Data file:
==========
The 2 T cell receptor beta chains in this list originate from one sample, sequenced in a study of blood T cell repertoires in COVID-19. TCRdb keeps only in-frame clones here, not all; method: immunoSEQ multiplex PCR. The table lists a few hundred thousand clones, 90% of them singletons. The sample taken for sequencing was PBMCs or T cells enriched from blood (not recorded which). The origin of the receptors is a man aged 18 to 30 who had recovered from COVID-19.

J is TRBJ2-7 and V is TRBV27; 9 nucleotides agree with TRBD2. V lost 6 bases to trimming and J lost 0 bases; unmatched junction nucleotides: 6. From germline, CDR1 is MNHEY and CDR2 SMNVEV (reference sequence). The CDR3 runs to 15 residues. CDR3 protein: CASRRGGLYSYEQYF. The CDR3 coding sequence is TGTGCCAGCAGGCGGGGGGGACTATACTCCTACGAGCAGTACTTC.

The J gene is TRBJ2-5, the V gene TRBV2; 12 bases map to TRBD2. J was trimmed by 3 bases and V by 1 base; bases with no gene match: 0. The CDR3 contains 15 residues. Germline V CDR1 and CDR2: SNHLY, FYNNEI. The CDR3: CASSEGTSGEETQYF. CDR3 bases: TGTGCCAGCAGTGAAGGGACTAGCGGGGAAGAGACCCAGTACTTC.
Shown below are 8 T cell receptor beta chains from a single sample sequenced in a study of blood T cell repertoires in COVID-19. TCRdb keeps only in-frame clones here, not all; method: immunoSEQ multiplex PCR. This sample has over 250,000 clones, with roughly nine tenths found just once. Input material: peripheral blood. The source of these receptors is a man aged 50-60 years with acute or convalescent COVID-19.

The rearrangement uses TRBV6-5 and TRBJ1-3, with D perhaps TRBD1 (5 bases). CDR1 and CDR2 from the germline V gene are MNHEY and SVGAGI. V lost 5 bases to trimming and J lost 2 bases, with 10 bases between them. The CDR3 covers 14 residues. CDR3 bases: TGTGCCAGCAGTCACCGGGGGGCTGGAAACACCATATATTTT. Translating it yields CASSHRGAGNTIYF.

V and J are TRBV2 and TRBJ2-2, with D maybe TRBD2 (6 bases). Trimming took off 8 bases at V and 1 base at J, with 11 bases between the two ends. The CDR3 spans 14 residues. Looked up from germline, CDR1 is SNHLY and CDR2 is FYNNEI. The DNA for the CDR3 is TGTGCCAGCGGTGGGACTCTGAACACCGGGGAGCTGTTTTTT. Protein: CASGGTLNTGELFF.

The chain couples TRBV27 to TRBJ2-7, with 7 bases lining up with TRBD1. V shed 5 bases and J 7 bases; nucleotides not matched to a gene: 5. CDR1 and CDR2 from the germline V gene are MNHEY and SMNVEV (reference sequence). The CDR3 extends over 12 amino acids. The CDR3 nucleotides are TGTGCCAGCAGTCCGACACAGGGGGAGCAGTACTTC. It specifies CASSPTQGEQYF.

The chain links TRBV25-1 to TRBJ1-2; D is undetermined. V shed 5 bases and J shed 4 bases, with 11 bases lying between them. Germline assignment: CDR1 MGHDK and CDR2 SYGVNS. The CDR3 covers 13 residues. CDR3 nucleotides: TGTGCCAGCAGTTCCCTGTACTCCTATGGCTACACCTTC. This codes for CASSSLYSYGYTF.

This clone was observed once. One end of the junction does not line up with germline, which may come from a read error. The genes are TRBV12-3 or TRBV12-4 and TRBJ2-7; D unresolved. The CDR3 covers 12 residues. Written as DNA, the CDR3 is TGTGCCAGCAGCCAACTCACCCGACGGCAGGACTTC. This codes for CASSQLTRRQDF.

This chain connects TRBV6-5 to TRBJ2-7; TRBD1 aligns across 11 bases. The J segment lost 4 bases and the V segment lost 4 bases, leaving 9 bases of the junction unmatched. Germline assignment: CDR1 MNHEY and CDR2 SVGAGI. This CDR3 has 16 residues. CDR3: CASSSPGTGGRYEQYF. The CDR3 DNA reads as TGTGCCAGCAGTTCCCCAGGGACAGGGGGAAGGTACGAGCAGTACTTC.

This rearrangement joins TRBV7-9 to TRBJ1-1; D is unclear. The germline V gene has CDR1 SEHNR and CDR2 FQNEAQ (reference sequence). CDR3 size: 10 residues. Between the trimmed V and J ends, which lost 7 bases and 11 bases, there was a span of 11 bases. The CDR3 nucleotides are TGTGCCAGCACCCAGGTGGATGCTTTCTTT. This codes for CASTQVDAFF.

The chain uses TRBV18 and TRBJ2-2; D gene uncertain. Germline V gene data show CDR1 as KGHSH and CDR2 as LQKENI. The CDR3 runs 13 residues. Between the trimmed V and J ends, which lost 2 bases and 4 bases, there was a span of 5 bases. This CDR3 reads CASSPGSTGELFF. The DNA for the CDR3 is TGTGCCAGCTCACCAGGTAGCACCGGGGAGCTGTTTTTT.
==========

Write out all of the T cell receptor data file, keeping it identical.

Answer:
The 2 T cell receptor beta chains in this list originate from one sample, sequenced in a study of blood T cell repertoires in COVID-19. TCRdb keeps only in-frame clones here, not all; method: immunoSEQ multiplex PCR. The table lists a few hundred thousand clones, 90% of them singletons. The sample taken for sequencing was PBMCs or T cells enriched from blood (not recorded which). The origin of the receptors is a man aged 18 to 30 who had recovered from COVID-19.

J is TRBJ2-7 and V is TRBV27; 9 nucleotides agree with TRBD2. V lost 6 bases to trimming and J lost 0 bases; unmatched junction nucleotides: 6. From germline, CDR1 is MNHEY and CDR2 SMNVEV (reference sequence). The CDR3 runs to 15 residues. CDR3 protein: CASRRGGLYSYEQYF. The CDR3 coding sequence is TGTGCCAGCAGGCGGGGGGGACTATACTCCTACGAGCAGTACTTC.

The J gene is TRBJ2-5, the V gene TRBV2; 12 bases map to TRBD2. J was trimmed by 3 bases and V by 1 base; bases with no gene match: 0. The CDR3 contains 15 residues. Germline V CDR1 and CDR2: SNHLY, FYNNEI. The CDR3: CASSEGTSGEETQYF. CDR3 bases: TGTGCCAGCAGTGAAGGGACTAGCGGGGAAGAGACCCAGTACTTC.
Shown below are 8 T cell receptor beta chains from a single sample sequenced in a study of blood T cell repertoires in COVID-19. TCRdb keeps only in-frame clones here, not all; method: immunoSEQ multiplex PCR. This sample has over 250,000 clones, with roughly nine tenths found just once. Input material: peripheral blood. The source of these receptors is a man aged 50-60 years with acute or convalescent COVID-19.

The rearrangement uses TRBV6-5 and TRBJ1-3, with D perhaps TRBD1 (5 bases). CDR1 and CDR2 from the germline V gene are MNHEY and SVGAGI. V lost 5 bases to trimming and J lost 2 bases, with 10 bases between them. The CDR3 covers 14 residues. CDR3 bases: TGTGCCAGCAGTCACCGGGGGGCTGGAAACACCATATATTTT. Translating it yields CASSHRGAGNTIYF.

V and J are TRBV2 and TRBJ2-2, with D maybe TRBD2 (6 bases). Trimming took off 8 bases at V and 1 base at J, with 11 bases between the two ends. The CDR3 spans 14 residues. Looked up from germline, CDR1 is SNHLY and CDR2 is FYNNEI. The DNA for the CDR3 is TGTGCCAGCGGTGGGACTCTGAACACCGGGGAGCTGTTTTTT. Protein: CASGGTLNTGELFF.

The chain couples TRBV27 to TRBJ2-7, with 7 bases lining up with TRBD1. V shed 5 bases and J 7 bases; nucleotides not matched to a gene: 5. CDR1 and CDR2 from the germline V gene are MNHEY and SMNVEV (reference sequence). The CDR3 extends over 12 amino acids. The CDR3 nucleotides are TGTGCCAGCAGTCCGACACAGGGGGAGCAGTACTTC. It specifies CASSPTQGEQYF.

The chain links TRBV25-1 to TRBJ1-2; D is undetermined. V shed 5 bases and J shed 4 bases, with 11 bases lying between them. Germline assignment: CDR1 MGHDK and CDR2 SYGVNS. The CDR3 covers 13 residues. CDR3 nucleotides: TGTGCCAGCAGTTCCCTGTACTCCTATGGCTACACCTTC. This codes for CASSSLYSYGYTF.

This clone was observed once. One end of the junction does not line up with germline, which may come from a read error. The genes are TRBV12-3 or TRBV12-4 and TRBJ2-7; D unresolved. The CDR3 covers 12 residues. Written as DNA, the CDR3 is TGTGCCAGCAGCCAACTCACCCGACGGCAGGACTTC. This codes for CASSQLTRRQDF.

This chain connects TRBV6-5 to TRBJ2-7; TRBD1 aligns across 11 bases. The J segment lost 4 bases and the V segment lost 4 bases, leaving 9 bases of the junction unmatched. Germline assignment: CDR1 MNHEY and CDR2 SVGAGI. This CDR3 has 16 residues. CDR3: CASSSPGTGGRYEQYF. The CDR3 DNA reads as TGTGCCAGCAGTTCCCCAGGGACAGGGGGAAGGTACGAGCAGTACTTC.

This rearrangement joins TRBV7-9 to TRBJ1-1; D is unclear. The germline V gene has CDR1 SEHNR and CDR2 FQNEAQ (reference sequence). CDR3 size: 10 residues. Between the trimmed V and J ends, which lost 7 bases and 11 bases, there was a span of 11 bases. The CDR3 nucleotides are TGTGCCAGCACCCAGGTGGATGCTTTCTTT. This codes for CASTQVDAFF.

The chain uses TRBV18 and TRBJ2-2; D gene uncertain. Germline V gene data show CDR1 as KGHSH and CDR2 as LQKENI. The CDR3 runs 13 residues. Between the trimmed V and J ends, which lost 2 bases and 4 bases, there was a span of 5 bases. This CDR3 reads CASSPGSTGELFF. The DNA for the CDR3 is TGTGCCAGCTCACCAGGTAGCACCGGGGAGCTGTTTTTT.